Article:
Wednesday, April 30, 2008

Housing/Subprime/Credit Roundup — April 30, 2008

Items of Interest:

Consumer Confidence Index at -41, April 29, 2008ABC News:
Confidence at Another 2008 Low -- Consumer confidence reached another new low for the year this week, moving within sight of its lowest in 22 years of weekly ABC News surveys.

The ABC News Consumer Comfort Index stands at -41 on its scale of +100 to -100, its second week at or below -40 – a level not seen since July 1993. It's far below its long-term average, -10, and within striking distance of its record low, -50 in early 1992.

Among other troubles, this week 78 percent of Americans say it's a bad time to spend money on things they want and need, the most since July 1992 and 2 points from the record. That may not bode well for the government's economic stimulus...


Tuesday, April 29, 2008

Housing/Subprime/Credit Roundup — April 29, 2008

Items of interest:

S&P/Case-Shiller U.S. Home-Price Index Fell 12.7% -- Home prices in 20 U.S. metropolitan areas fell in February by the most on record, pointing to an imbalance between supply and demand that shows no sign of ending.

The S&P/Case-Shiller home-price index dropped 12.7 percent from a year earlier, more than forecast and the most since the figures were first published in 2001. The gauge has fallen every month since January 2007.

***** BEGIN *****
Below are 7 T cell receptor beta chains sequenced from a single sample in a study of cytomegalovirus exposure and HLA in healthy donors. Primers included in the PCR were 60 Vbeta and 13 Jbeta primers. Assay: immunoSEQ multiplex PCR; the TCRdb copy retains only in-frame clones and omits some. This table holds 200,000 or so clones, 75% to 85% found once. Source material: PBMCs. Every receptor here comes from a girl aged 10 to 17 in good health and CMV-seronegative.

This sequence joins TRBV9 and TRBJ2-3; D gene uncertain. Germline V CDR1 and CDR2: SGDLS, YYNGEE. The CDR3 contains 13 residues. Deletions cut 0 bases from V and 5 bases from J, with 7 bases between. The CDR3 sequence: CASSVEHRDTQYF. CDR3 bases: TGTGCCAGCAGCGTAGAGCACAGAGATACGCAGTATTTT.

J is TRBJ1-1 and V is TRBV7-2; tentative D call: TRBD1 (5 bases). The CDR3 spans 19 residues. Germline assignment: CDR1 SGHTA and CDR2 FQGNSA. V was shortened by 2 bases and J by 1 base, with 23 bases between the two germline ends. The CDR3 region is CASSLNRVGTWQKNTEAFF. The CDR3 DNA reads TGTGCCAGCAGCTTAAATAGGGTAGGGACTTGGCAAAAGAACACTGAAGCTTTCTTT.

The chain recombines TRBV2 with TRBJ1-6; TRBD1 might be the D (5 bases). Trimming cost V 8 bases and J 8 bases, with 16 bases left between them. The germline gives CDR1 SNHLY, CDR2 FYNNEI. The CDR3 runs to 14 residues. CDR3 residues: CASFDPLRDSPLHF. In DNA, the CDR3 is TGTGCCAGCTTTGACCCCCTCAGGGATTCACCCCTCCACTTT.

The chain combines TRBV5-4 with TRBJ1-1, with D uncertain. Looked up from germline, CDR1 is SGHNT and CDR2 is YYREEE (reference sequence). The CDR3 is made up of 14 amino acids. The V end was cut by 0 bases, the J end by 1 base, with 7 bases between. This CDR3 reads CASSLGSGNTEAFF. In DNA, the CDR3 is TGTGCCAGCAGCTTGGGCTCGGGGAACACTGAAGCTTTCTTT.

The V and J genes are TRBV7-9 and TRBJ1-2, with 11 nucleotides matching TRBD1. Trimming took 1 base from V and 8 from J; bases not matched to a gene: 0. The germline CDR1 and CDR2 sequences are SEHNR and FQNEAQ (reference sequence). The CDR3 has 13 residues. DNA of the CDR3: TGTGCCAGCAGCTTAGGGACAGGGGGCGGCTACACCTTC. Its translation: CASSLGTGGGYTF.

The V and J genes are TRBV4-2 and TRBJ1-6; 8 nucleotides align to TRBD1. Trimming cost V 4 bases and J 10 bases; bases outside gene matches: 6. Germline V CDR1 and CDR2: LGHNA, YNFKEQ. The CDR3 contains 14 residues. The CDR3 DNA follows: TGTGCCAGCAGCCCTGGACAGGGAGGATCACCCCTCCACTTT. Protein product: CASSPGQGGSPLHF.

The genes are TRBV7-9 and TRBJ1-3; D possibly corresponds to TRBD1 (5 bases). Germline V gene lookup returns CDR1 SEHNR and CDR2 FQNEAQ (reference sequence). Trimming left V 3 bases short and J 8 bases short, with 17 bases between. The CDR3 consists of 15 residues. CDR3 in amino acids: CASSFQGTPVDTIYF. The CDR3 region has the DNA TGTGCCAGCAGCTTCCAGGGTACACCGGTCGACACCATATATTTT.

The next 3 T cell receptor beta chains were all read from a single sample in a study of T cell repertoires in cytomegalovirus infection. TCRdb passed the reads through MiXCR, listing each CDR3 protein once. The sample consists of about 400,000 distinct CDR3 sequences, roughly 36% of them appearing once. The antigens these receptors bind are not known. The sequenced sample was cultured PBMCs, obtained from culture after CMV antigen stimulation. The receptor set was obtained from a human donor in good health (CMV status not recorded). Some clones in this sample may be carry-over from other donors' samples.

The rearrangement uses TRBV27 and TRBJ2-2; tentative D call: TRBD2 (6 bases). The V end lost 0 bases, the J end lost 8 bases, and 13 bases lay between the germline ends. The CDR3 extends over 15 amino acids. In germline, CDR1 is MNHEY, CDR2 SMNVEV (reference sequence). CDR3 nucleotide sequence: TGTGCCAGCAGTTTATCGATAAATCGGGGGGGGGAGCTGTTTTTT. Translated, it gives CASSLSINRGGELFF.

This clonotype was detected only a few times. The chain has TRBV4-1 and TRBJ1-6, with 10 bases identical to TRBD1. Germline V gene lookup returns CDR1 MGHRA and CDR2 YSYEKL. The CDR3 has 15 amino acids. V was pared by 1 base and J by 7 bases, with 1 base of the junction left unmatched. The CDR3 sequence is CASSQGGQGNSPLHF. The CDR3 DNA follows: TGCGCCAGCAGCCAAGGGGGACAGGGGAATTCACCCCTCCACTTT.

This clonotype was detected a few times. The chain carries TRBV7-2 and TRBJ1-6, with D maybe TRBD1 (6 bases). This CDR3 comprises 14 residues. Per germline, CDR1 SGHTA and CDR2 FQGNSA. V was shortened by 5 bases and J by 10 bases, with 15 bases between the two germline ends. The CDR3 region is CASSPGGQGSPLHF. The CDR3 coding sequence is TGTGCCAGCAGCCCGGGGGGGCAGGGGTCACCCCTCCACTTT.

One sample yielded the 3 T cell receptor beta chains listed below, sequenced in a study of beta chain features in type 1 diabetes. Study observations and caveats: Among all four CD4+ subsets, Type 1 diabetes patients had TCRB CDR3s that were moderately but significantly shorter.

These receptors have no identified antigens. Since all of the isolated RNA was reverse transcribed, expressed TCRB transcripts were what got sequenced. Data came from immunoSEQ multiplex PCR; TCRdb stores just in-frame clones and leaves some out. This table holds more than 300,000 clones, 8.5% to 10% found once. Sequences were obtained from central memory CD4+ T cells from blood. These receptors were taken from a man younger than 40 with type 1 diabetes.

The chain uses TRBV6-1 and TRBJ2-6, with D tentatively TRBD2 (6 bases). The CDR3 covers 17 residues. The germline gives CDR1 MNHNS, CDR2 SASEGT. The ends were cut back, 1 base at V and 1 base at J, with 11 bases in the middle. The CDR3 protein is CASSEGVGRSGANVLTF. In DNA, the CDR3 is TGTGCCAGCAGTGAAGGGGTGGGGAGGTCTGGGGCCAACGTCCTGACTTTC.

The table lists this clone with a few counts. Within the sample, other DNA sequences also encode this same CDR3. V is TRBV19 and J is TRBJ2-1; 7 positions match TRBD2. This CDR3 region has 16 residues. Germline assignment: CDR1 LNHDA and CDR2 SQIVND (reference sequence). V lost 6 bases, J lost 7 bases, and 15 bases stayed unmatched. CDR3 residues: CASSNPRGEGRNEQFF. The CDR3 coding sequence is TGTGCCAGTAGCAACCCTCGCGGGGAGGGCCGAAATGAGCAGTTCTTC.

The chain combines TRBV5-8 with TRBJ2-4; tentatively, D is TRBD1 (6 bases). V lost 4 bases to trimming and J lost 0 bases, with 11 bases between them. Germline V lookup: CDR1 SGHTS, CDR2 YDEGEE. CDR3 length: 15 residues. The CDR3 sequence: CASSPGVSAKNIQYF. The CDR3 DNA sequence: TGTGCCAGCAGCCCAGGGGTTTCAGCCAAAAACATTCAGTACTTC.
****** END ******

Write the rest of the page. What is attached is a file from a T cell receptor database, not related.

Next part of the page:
Prices will probably keep sliding as foreclosures push even more properties onto the market just as stricter lending rules limit the number of qualified buyers. Shrinking home values have contributed to a slowdown in consumer spending that may already have tipped the economy into a recession...

Nineteen of the 20 cities in the index showed a year-over- year decrease in prices for February, led by a 23 percent slump in Las Vegas and a 22 percent decline in Miami. Charlotte was the only area showing a gain with a 1.5 percent increase.

Compared with January, homes in all 20 areas covered dropped in value...

Case Shiller U.S. Home-Price Index Fell 12.7% in February 2008

Standard & Poors:
Steep Declines in Home Prices Continued [pdf]

CNN Money:
Housing prices post record declines
CNBC / Reuters:
Home Foreclosures Jump for 7th Straight Quarter -- U.S. home foreclosure filings jumped 23 percent in the first quarter from the prior quarter, and more than doubled from a year earlier, as more overextended borrowers failed to make timely payments, real estate data firm RealtyTrac said Tuesday.